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Who owns English in a global market?

The Guardian              October 30, 2013

Are the rules set by people who grew up speaking the language or those who learnt it later?

Asquabble - a civilised one, this being the Financial Times - occurred beneath one of my recent columns. It was about who sets the rules for English - those who grew up speaking the language or those who learnt it later?

Reader Alan G wrote: "The challenge for native speakers is to keep up with the pace of change, not to promote the increasingly futile attempts to fossilise the language."

Pieter countered: "I do not agree. Having a standard means that you can help people to better understand each other ultimately. It's you English/Americans that set this standard. If you don't then things literally get lost in translation (by us non-native speakers)."

Pieter is from the Netherlands. Alan G did not tell us where he was from, but if he is a native English speaker, he and Pieter would fit an odd pattern: people learning English want to speak like Americans or Brits and some Americans and Brits are telling them not to bother.

Why not? Because, the argument goes, the language no longer belongs just to the US, UK and other traditionally English-speaking countries, but to the entire world - and no one has the right to tell anyone else how to speak it.

You may not have come across this view, but in university English language and linguistics departments it has become an orthodoxy. Rather than English as it is spoken in the US, UK or Australia, these academics champion global Englishes, or English as a lingua franca.

As Nicola Galloway of Edinburgh University has written, native English speakers are "still placed firmly on a pedestal, and it is clearly time for them to stand aside and let the experienced and successful ELF user shine".

At first glance, this seems crazy. As a learner of French, I aspire to speak as the French do and expect to be firmly corrected if I don't. "La gare," a Strasbourg taxi driver once barked back at me, ensuring that I never forgot the gender of the word for "station". I don't think I would have got far, in any sense, if I had told him that French was no longer his exclusive possession.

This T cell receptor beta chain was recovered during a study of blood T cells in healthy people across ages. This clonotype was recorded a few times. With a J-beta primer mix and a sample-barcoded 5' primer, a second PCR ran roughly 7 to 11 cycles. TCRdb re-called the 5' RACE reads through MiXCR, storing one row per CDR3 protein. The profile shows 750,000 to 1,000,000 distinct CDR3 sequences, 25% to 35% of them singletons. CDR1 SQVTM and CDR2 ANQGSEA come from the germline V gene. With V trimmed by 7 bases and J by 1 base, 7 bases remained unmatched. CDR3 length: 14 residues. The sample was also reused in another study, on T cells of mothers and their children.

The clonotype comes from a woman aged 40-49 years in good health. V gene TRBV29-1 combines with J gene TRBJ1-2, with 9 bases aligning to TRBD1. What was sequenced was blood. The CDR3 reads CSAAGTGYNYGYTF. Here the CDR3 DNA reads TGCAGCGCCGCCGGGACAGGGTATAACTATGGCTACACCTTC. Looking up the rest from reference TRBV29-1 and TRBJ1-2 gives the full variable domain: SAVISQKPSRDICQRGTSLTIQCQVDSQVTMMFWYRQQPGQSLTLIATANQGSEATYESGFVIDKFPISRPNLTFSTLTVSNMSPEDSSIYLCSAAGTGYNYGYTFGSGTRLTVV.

But the ELF argument is worth considering because English is different. If you learn French, Russian or Chinese, it will usually be to talk to people who grew up speaking those languages. Some people learning English may end up living in English-speaking countries, but many will use it to communicate with others who have also learnt it as a second language.

In business, the majority of discussions in English take place between non-native speakers. Wouldn't it make more sense for an Indonesian to practise speaking English to a German or Korean than to a Canadian or New Zealander - particularly as non-native speakers often say they find it easier to speak English when there are no native speakers around?

Two articles addressing this issue appear in the latest issue of the Journal of English as a Lingua Franca. Yongyan Zheng of China's Fudan University found that, whatever the academics say, learners, just like Pieter, want to speak like natives.

One Chinese student told Prof Zheng: "If I suspect a certain expression is translated from Chinese, I would not like to use it. But if I've seen or heard native speakers using it, then I won't hesitate to use it."

But the students struggled to live up to these standards, which, Prof Zheng suggests, must have been demotivating.

In the other article, Ms Galloway and Heath Rose of Trinity College Dublin looked at what happened when students on a bilingual business degree programme at a Japanese university had English language assistants who included not just native speakers from the UK and Singapore, but also non-native speakers from Denmark and France.

The students didn't seem to mind, and 91 per cent, when asked, agreed or strongly agreed that "my English education has prepared me to use English as lingua franca with people from around the world".

That strikes me as a leading question, and the groups involved in these studies are too small to draw proper conclusions, but I suspect the ELF supporters will win in the end.

In meetings and negotiations, people use the English they have. In many cases, it differs from what you hear in the US and the UK. The speakers may think they should be doing better, but most simply get on with it, developing new forms of English in the process.

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